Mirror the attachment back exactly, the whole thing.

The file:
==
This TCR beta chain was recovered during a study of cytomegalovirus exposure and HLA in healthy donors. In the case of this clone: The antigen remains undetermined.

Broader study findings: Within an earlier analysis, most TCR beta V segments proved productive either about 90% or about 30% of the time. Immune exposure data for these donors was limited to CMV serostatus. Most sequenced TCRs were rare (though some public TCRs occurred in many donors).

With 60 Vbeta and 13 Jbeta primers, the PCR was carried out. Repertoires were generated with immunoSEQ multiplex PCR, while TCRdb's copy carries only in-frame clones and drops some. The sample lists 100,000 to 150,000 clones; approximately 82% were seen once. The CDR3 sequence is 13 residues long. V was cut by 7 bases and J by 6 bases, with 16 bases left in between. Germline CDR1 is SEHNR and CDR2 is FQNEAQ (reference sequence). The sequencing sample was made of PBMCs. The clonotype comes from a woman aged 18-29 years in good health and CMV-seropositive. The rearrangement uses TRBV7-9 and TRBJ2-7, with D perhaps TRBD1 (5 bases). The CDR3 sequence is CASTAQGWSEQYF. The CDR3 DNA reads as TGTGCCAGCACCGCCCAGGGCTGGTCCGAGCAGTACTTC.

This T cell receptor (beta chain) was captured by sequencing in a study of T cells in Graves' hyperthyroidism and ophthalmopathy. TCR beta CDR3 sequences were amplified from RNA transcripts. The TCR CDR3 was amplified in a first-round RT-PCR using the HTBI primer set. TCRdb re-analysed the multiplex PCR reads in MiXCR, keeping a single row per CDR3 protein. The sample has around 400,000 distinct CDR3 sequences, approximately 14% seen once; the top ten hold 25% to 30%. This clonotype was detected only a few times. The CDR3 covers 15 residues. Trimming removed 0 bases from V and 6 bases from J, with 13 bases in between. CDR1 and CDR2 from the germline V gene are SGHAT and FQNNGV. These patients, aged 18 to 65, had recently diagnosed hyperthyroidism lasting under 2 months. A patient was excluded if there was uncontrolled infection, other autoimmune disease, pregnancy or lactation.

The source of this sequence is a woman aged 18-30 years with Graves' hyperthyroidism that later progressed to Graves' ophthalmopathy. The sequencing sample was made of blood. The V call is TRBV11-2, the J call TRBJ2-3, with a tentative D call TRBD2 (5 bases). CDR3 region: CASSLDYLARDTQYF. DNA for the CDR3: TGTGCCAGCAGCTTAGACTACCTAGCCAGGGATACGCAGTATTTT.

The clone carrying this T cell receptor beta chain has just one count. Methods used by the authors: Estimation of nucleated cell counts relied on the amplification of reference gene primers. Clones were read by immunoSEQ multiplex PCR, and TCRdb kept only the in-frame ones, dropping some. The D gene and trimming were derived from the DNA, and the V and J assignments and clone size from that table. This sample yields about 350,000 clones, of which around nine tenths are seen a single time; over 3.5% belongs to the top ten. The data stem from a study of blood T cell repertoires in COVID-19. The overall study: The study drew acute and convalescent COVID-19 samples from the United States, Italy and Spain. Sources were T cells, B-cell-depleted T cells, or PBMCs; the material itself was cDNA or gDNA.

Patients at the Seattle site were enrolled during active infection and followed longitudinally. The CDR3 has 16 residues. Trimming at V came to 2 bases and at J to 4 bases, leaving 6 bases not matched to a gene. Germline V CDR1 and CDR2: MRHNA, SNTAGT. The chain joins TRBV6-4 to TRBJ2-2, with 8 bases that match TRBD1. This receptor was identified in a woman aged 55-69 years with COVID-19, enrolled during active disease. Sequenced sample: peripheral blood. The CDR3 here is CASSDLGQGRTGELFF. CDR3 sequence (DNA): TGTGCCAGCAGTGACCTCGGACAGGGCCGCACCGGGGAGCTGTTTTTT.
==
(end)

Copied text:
This TCR beta chain was recovered during a study of cytomegalovirus exposure and HLA in healthy donors. In the case of this clone: The antigen remains undetermined.

Broader study findings: Within an earlier analysis, most TCR beta V segments proved productive either about 90% or about 30% of the time. Immune exposure data for these donors was limited to CMV serostatus. Most sequenced TCRs were rare (though some public TCRs occurred in many donors).

With 60 Vbeta and 13 Jbeta primers, the PCR was carried out. Repertoires were generated with immunoSEQ multiplex PCR, while TCRdb's copy carries only in-frame clones and drops some. The sample lists 100,000 to 150,000 clones; approximately 82% were seen once. The CDR3 sequence is 13 residues long. V was cut by 7 bases and J by 6 bases, with 16 bases left in between. Germline CDR1 is SEHNR and CDR2 is FQNEAQ (reference sequence). The sequencing sample was made of PBMCs. The clonotype comes from a woman aged 18-29 years in good health and CMV-seropositive. The rearrangement uses TRBV7-9 and TRBJ2-7, with D perhaps TRBD1 (5 bases). The CDR3 sequence is CASTAQGWSEQYF. The CDR3 DNA reads as TGTGCCAGCACCGCCCAGGGCTGGTCCGAGCAGTACTTC.

This T cell receptor (beta chain) was captured by sequencing in a study of T cells in Graves' hyperthyroidism and ophthalmopathy. TCR beta CDR3 sequences were amplified from RNA transcripts. The TCR CDR3 was amplified in a first-round RT-PCR using the HTBI primer set. TCRdb re-analysed the multiplex PCR reads in MiXCR, keeping a single row per CDR3 protein. The sample has around 400,000 distinct CDR3 sequences, approximately 14% seen once; the top ten hold 25% to 30%. This clonotype was detected only a few times. The CDR3 covers 15 residues. Trimming removed 0 bases from V and 6 bases from J, with 13 bases in between. CDR1 and CDR2 from the germline V gene are SGHAT and FQNNGV. These patients, aged 18 to 65, had recently diagnosed hyperthyroidism lasting under 2 months. A patient was excluded if there was uncontrolled infection, other autoimmune disease, pregnancy or lactation.

The source of this sequence is a woman aged 18-30 years with Graves' hyperthyroidism that later progressed to Graves' ophthalmopathy. The sequencing sample was made of blood. The V call is TRBV11-2, the J call TRBJ2-3, with a tentative D call TRBD2 (5 bases). CDR3 region: CASSLDYLARDTQYF. DNA for the CDR3: TGTGCCAGCAGCTTAGACTACCTAGCCAGGGATACGCAGTATTTT.

The clone carrying this T cell receptor beta chain has just one count. Methods used by the authors: Estimation of nucleated cell counts relied on the amplification of reference gene primers. Clones were read by immunoSEQ multiplex PCR, and TCRdb kept only the in-frame ones, dropping some. The D gene and trimming were derived from the DNA, and the V and J assignments and clone size from that table. This sample yields about 350,000 clones, of which around nine tenths are seen a single time; over 3.5% belongs to the top ten. The data stem from a study of blood T cell repertoires in COVID-19. The overall study: The study drew acute and convalescent COVID-19 samples from the United States, Italy and Spain. Sources were T cells, B-cell-depleted T cells, or PBMCs; the material itself was cDNA or gDNA.

Patients at the Seattle site were enrolled during active infection and followed longitudinally. The CDR3 has 16 residues. Trimming at V came to 2 bases and at J to 4 bases, leaving 6 bases not matched to a gene. Germline V CDR1 and CDR2: MRHNA, SNTAGT. The chain joins TRBV6-4 to TRBJ2-2, with 8 bases that match TRBD1. This receptor was identified in a woman aged 55-69 years with COVID-19, enrolled during active disease. Sequenced sample: peripheral blood. The CDR3 here is CASSDLGQGRTGELFF. CDR3 sequence (DNA): TGTGCCAGCAGTGACCTCGGACAGGGCCGCACCGGGGAGCTGTTTTTT.